Author Archive for Shaun

Microsoft Word Tips: Keyboard Shortcuts

Whilst using Microsoft Word, there are a number of keyboard shortcuts which you can use so that your attention isn’t taken away from the keyboard to use the mouse. Here are some of the most useful ones:

Bold text: Ctrl + B

Italic text: Ctrl + i

Underlined text: Ctrl + U

To bring up the thesaurus: Shift + F7

To undo any action such as typing etc: Ctrl + Z

Select all the text in the document: Ctrl + A

There are more available for viewing through the Microsoft Office Help Menu which can be accessed by pressing the F1 button and typing in the search bar: Keyboard Shortcuts and then selecting: Keyboard Shortcuts for Microsoft Word. 

Microsoft Outlook Tips: Redirecting Email Replies

When you are charged with sending e-mails for someone else in your office, you may not want the replies to be directed to you. For instance, your boss asks you to send an e-mail to a client after they have requested information about a particular service.


If the client sends chooses to reply to that email asking something which you have no knowledge of, you will then have to forward the e-mail to your boss and start acting as a middle-man in the conversation which could distract you from your other duties. So, to save time and resources, why not have the reply to this e-mail directed to your boss rather than you?


It is possible and extraordinarily easy to set up. Just follow the steps below to learn how:


  • Click the Options tab and select the Direct Replies To option in the More Options group.
  • From the Dialog box, set the reply to address for this e-mail.
  • Click OK.


Now you can send the e-mail on behalf of your boss, but the reply will go to your boss, and not you, leaving you free to get on with more important tasks.


If you would like to read more Outlook tips, please visit our Microsoft Outlook Tips page.


If you would like to learn more, you should book yourself on one of our Microsoft Outlook Training Courses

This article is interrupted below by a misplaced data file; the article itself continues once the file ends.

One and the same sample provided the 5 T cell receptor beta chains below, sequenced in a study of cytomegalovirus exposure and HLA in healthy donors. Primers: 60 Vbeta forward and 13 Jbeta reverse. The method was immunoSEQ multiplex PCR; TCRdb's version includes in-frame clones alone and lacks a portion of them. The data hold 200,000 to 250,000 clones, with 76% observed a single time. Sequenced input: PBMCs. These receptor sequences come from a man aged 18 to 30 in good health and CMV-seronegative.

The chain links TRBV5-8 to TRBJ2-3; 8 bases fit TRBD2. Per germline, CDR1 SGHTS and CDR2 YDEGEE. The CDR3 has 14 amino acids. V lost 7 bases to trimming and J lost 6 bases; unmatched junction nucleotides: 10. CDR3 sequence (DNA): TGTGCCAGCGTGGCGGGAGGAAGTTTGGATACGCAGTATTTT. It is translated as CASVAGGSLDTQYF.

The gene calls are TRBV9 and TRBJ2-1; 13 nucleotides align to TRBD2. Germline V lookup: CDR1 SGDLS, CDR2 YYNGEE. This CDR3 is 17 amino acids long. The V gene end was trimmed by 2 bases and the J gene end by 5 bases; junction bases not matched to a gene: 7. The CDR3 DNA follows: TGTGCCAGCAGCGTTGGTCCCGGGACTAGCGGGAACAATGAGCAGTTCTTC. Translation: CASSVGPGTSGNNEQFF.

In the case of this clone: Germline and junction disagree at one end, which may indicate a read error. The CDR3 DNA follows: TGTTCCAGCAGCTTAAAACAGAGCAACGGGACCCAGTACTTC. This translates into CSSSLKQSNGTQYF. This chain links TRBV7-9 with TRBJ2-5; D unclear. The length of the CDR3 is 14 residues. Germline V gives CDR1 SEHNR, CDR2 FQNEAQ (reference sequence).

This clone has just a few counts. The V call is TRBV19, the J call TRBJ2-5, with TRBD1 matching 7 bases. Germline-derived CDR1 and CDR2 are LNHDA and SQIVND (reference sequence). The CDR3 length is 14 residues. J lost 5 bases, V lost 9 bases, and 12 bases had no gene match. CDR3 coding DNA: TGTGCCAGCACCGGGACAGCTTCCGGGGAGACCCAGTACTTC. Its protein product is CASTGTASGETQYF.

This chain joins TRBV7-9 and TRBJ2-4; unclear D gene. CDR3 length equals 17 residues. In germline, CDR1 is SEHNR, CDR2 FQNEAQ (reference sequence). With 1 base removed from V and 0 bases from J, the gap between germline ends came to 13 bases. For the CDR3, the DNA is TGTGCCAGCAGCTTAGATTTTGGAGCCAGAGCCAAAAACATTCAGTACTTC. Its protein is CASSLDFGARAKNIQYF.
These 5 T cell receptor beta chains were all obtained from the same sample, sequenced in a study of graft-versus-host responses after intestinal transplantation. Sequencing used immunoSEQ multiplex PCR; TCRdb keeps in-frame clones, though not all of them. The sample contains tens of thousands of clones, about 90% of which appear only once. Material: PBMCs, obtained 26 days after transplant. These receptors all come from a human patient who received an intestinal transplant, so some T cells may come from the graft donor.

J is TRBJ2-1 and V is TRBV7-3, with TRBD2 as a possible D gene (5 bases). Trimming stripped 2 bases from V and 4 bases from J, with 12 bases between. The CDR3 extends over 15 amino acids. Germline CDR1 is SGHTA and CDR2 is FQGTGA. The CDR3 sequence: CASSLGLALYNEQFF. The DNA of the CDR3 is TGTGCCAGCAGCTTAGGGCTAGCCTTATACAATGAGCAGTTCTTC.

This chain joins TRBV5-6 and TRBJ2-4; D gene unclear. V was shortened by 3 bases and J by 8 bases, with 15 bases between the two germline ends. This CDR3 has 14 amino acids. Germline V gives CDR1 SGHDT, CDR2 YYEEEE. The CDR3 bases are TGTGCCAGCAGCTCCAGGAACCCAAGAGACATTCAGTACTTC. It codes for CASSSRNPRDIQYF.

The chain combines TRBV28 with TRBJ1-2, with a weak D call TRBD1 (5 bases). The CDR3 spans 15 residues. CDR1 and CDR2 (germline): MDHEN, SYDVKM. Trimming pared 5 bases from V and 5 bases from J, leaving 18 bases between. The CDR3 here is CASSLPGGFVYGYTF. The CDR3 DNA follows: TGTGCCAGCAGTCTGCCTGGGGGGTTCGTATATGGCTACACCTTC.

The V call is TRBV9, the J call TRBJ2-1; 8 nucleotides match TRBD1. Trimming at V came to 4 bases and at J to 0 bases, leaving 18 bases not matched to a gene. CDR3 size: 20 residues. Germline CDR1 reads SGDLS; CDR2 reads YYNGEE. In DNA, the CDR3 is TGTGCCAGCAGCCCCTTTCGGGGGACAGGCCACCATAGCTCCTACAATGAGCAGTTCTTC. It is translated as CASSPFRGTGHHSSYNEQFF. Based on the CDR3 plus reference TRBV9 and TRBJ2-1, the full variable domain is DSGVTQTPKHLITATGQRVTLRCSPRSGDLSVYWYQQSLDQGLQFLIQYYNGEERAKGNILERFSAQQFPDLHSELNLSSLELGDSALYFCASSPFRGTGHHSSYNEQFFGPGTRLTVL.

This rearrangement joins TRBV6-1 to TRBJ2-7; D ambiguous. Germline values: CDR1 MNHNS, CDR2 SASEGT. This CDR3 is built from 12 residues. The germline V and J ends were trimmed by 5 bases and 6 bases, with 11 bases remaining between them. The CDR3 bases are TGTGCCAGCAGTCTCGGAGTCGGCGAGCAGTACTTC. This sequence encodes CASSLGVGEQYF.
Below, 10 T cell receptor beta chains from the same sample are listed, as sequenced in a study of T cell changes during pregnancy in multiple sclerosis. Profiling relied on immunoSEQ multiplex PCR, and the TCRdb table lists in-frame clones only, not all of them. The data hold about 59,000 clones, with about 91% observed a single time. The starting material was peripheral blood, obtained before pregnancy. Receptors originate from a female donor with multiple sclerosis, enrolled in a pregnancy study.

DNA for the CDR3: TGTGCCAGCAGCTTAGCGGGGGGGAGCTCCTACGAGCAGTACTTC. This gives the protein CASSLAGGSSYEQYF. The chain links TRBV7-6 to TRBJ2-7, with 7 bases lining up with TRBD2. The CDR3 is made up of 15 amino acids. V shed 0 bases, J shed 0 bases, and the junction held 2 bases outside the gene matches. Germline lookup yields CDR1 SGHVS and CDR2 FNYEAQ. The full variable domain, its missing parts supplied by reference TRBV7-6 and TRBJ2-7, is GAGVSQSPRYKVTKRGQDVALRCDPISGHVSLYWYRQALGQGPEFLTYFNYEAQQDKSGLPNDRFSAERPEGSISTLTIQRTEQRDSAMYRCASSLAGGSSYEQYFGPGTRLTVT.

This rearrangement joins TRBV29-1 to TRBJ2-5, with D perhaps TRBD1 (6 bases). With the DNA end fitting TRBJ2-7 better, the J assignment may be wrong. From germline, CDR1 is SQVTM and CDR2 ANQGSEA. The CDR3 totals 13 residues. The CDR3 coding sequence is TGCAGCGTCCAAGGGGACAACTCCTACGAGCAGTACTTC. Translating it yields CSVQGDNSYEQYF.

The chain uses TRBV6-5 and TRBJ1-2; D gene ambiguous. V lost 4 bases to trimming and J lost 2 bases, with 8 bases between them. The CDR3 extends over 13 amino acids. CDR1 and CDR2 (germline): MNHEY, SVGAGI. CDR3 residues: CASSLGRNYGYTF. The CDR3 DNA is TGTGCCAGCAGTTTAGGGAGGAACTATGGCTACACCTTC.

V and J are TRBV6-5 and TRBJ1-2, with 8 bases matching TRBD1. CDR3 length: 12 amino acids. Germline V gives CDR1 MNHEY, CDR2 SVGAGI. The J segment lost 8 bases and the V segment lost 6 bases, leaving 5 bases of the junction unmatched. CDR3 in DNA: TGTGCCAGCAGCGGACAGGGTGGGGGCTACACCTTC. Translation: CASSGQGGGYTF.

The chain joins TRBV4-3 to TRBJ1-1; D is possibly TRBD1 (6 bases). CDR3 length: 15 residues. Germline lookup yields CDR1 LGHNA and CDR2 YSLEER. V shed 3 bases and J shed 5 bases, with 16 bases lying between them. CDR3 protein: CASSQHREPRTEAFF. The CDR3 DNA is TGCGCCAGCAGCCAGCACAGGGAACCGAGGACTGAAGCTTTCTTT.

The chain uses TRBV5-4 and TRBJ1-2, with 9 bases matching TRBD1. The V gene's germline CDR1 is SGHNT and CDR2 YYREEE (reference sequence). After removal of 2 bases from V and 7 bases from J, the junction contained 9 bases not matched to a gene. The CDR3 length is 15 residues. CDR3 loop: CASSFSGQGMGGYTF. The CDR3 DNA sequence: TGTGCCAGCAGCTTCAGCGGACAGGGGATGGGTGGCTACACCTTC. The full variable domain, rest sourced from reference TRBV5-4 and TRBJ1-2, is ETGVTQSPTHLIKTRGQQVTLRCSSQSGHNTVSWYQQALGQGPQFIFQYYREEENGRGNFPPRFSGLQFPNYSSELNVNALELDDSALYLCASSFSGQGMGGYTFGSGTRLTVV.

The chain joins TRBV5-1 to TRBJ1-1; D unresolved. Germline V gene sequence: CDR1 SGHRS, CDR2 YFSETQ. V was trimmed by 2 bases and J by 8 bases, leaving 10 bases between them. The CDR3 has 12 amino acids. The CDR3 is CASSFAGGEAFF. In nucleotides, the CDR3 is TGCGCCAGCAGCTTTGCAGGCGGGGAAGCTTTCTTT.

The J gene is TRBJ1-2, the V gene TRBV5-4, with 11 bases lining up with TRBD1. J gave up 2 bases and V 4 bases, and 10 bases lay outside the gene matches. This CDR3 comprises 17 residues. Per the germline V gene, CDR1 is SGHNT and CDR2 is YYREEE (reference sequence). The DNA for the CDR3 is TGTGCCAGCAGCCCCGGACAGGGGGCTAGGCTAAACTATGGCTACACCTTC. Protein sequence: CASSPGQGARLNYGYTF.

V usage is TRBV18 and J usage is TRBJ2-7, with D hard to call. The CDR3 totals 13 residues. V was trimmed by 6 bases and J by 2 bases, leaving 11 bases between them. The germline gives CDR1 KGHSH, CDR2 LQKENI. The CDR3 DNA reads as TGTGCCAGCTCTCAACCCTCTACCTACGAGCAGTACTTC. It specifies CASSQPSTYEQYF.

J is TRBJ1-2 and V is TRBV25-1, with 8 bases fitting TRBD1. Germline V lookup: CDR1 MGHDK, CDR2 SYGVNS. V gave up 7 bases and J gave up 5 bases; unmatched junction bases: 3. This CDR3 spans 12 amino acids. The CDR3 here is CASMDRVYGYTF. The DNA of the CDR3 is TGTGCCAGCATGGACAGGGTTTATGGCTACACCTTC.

Microsoft PowerPoint Tips: Colour Options for Picture Backgrounds

Are you tired of using the same old plain backgrounds in your Microsoft PowerPoint presentations? Well now there is a way where you can use your own captured images to great effect as custom backgrounds in your slides.

In this Microsoft PowerPoint tip, I will explain how you can use a photo to its maximum potential as a background and edit it without the need for expensive photo editing software such as Adobe Photoshop, using a simple PowerPoint tool for instant effective results.

To begin, follow these simple steps:powerpoint colour

  1. Display the slide or the slide master.
  2. Insert a photograph by going to Insert and select Picture. Here you can choose to use a digital photo that you took yourself or any other image that you have saved on your machine. If, however you choose to use an image from the Clip Art collection, go to Insert and select Clip Art.
  3. With the photo selected, resize it or use the Crop button on the end of the Picture Format toolbar to crop it so that it fits the slide.
  4. With the picture still selected, select the Recolor option and select Washout from the options available, as you see here encircled.
  5. Your image will now be lighter meaning that your text will now show above it clearly. There you have it; your image will now serve as the perfect background to your slides.


If you think that the image is too light/dark, just use the Brightness & Contrast controls until you have it to your liking.

 Logo Before and After Change

If you would like to read more tips, visit our Microsoft PowerPoint Tips page.


If you would like to learn more about Microsoft PowerPoint, you ought to book yourself on one of our Microsoft PowerPoint Training Courses.

Microsoft Access Tips: Adding Custom Shortcut Keys

Welcome to another Microsoft Access Tip. As we have discussed in previous articles, shortcut keys are a great way of saving time whilst working with different programs. In this tip, we will explain how you can add your own shortcuts to use to navigate your database


To assign a shortcut key to a field, follow these simple steps:


  • Edit the caption property of the label of the particular control you want to jump to, adding an ‘&‘ before the letter you want to act as the shortcut key.


For example, if you wish to be able to jump to a ‘Name’ field you could edit the ‘Name’ label accordingly: N&ame


  • In Form View the label will be displayed with the ‘a’ in name underlined: Name
  • Pressing ALT + A will switch the focus to the ‘Name’ field.


This technique can be used on any object that has a caption property and can make navigating your database a breeze.


If you would like to read about some of the keyboard shortcuts already available on Microsoft Access, take a look at our previous article: Speed up Access with Keyboard Shortcuts.


If you would like to read more tips, feel free to read our Microsoft Access Tip page.


If you would like to learn more about Microsoft Access, you should book yourself on one of our Microsoft Access Training Courses.